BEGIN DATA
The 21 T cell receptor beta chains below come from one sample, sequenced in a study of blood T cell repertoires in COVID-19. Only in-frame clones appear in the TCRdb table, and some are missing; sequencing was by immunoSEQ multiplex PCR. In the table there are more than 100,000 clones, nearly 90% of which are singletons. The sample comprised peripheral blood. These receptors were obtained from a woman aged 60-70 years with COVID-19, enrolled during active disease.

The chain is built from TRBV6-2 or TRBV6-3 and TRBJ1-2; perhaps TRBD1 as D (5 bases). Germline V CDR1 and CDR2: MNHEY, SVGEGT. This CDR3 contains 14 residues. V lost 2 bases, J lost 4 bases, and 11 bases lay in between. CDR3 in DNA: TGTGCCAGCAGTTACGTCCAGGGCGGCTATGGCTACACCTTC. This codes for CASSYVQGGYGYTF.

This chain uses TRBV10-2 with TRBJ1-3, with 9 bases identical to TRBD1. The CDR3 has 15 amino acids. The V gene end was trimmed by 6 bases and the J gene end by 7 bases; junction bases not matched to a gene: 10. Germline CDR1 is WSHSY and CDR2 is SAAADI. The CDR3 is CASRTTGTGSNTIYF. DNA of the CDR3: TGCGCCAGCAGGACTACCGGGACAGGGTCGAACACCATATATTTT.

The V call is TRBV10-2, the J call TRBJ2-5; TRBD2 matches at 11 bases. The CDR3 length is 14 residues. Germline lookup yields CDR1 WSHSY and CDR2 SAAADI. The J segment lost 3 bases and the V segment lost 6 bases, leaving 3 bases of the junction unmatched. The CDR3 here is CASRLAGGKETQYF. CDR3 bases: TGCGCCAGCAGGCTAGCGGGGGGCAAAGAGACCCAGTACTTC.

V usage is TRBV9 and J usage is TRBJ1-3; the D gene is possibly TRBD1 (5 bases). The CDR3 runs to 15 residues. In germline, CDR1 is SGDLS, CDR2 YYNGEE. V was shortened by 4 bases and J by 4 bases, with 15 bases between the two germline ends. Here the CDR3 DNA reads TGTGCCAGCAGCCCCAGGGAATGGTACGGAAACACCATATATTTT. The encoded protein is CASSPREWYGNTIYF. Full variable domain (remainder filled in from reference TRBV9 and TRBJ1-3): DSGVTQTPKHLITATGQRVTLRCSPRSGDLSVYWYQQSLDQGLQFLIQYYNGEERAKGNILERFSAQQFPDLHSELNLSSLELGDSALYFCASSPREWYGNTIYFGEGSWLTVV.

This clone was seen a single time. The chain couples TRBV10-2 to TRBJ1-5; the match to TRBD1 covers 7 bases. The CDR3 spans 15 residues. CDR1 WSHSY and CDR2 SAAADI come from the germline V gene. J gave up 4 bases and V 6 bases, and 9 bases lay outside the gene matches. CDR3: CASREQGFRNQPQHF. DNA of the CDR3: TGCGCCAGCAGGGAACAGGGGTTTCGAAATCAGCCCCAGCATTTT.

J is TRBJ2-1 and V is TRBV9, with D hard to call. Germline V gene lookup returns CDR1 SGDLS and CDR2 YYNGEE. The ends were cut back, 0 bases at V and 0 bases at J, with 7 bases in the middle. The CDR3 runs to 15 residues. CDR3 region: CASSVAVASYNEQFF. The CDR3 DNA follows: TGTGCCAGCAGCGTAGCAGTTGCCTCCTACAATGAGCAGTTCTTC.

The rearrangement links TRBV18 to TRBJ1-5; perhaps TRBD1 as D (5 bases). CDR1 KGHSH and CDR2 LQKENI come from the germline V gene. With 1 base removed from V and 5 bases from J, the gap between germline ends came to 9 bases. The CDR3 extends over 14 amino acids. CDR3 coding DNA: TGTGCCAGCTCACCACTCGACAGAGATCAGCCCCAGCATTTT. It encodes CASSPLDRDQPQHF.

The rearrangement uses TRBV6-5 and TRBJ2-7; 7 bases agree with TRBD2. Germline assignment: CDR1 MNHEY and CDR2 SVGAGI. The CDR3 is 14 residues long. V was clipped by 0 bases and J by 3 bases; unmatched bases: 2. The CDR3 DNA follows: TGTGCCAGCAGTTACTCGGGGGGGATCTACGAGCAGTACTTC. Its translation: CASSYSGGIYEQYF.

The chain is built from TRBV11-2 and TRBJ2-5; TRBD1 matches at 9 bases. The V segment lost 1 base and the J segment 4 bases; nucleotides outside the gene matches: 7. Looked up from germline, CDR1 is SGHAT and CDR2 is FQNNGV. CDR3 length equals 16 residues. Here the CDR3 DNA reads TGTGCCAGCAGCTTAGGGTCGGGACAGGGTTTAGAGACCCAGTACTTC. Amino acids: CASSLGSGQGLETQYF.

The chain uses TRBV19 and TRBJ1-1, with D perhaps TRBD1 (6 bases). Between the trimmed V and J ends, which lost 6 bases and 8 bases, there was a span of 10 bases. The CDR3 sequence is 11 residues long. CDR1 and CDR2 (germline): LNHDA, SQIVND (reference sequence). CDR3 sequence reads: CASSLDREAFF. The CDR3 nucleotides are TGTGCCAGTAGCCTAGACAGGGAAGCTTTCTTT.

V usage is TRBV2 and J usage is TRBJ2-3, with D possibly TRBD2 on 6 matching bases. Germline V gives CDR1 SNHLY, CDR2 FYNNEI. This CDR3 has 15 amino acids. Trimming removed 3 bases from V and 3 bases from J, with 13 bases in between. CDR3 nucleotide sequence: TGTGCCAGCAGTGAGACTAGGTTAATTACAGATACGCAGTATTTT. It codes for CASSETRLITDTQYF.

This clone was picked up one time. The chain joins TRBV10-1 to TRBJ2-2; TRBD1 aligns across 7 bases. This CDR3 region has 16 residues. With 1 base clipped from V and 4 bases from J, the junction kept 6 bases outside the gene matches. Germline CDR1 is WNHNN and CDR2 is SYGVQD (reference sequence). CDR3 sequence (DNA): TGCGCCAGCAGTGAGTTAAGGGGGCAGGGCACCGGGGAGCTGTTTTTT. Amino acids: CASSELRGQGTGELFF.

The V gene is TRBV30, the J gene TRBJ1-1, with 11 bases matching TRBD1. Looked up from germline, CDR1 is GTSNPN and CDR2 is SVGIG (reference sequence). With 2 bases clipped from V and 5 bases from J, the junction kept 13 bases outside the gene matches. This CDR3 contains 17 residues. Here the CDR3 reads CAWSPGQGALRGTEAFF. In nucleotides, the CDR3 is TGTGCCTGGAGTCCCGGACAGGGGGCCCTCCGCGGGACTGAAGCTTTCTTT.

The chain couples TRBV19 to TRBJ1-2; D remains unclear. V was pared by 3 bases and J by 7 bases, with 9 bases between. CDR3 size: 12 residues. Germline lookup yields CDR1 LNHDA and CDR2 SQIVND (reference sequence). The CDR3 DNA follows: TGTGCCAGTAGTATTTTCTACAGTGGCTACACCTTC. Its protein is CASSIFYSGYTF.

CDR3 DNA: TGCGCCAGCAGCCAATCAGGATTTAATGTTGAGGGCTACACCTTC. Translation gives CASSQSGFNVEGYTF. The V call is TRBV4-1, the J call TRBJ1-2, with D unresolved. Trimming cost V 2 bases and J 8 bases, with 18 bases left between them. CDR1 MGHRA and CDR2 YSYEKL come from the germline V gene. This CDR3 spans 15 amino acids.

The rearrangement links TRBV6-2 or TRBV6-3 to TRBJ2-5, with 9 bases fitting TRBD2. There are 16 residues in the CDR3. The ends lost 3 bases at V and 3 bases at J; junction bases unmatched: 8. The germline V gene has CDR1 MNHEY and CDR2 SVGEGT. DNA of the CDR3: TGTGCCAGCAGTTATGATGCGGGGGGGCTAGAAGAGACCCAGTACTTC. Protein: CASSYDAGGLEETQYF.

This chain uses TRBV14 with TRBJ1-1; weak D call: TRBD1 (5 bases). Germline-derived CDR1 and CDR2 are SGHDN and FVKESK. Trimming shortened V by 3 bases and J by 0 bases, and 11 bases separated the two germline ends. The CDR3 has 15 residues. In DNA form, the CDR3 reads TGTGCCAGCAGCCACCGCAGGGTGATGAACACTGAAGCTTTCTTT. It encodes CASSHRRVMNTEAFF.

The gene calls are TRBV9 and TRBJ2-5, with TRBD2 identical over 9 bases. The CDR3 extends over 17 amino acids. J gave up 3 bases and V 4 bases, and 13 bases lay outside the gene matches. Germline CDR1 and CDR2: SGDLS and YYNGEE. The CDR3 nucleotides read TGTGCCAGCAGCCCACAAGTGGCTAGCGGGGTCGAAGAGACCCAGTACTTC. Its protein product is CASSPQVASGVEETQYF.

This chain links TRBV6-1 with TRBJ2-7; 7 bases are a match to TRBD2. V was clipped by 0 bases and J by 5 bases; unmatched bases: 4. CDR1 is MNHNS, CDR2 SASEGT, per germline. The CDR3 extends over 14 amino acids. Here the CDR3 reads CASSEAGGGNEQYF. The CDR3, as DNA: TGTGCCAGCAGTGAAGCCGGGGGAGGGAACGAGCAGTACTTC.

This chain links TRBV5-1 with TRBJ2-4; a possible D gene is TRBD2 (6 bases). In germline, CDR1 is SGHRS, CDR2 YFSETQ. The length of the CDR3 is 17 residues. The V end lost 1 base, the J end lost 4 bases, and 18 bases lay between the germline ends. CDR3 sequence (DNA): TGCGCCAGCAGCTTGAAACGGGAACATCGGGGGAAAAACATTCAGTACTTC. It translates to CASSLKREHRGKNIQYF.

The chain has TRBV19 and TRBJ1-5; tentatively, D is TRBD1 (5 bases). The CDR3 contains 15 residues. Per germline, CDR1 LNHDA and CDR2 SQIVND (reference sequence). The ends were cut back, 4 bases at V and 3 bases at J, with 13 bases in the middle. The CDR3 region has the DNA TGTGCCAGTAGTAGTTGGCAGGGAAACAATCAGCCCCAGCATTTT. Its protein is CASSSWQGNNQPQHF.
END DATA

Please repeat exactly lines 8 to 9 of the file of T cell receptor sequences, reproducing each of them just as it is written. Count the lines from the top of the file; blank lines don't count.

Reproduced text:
The rearrangement links TRBV18 to TRBJ1-5; perhaps TRBD1 as D (5 bases). CDR1 KGHSH and CDR2 LQKENI come from the germline V gene. With 1 base removed from V and 5 bases from J, the gap between germline ends came to 9 bases. The CDR3 extends over 14 amino acids. CDR3 coding DNA: TGTGCCAGCTCACCACTCGACAGAGATCAGCCCCAGCATTTT. It encodes CASSPLDRDQPQHF.

The rearrangement uses TRBV6-5 and TRBJ2-7; 7 bases agree with TRBD2. Germline assignment: CDR1 MNHEY and CDR2 SVGAGI. The CDR3 is 14 residues long. V was clipped by 0 bases and J by 3 bases; unmatched bases: 2. The CDR3 DNA follows: TGTGCCAGCAGTTACTCGGGGGGGATCTACGAGCAGTACTTC. Its translation: CASSYSGGIYEQYF.